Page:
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These studies may relate to the Bible story of Elijah and the Priests of Baal, a subject from 1 Kings, which Turner was contemplating, as testified by the inscription on the previous page, folio 20 recto (D04014). The upper study is perhaps connected with the fleeing figures on the right of the composition in The Destruction of Sodom of about 1805 (Tate N00474);1 compare folios 23 recto and 26 recto (D04017, D04020).
The lower group may represent figures fainting of thirst as a result of the drought with which the Children of Israel were afflicted after they took to worshipping Baal. It is perhaps adapted from the group in the bottom right corner of the 1633–4 painting of The Adoration of the Golden Calf by Nicolas Poussin (1594–1665), now in the National Gallery, London, another subject concerned with the worship of false gods, which may have supplied Turner with ideas for the circle of dancing women which he drew on folio 18 recto (D04012) and inside the back cover (D04101; Turner Bequest LXIX 87). See also folios 22 recto and 23 recto (D04016, D04017).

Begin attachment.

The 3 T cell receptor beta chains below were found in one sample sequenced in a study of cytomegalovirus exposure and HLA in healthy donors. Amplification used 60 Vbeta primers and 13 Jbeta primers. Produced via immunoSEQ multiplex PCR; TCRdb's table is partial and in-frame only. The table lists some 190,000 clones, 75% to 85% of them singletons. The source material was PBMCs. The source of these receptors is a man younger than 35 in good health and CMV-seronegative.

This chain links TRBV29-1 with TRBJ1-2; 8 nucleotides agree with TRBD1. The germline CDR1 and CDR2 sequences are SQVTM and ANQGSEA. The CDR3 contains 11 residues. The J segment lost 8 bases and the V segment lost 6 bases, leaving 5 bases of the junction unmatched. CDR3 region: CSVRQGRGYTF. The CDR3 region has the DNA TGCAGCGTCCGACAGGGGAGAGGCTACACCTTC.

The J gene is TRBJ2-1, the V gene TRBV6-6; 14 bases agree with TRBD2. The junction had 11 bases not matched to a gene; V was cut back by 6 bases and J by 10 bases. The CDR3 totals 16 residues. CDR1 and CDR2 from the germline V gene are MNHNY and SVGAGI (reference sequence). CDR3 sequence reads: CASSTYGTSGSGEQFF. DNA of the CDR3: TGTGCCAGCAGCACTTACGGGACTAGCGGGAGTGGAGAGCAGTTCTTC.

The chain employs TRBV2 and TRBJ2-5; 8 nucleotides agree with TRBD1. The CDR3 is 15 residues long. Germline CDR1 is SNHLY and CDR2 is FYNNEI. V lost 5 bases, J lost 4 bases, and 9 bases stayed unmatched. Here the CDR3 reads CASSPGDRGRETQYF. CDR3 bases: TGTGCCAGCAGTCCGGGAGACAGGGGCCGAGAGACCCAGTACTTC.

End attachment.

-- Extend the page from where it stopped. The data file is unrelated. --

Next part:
Martin Butlin and Evelyn Joll, The Paintings of J.M.W. Turner, revised ed., New Haven and London 1984, p.44 no.56, pl.66.
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- Poussin, Nicolas, painting, ‘Adoration of the Golden Calf’(1)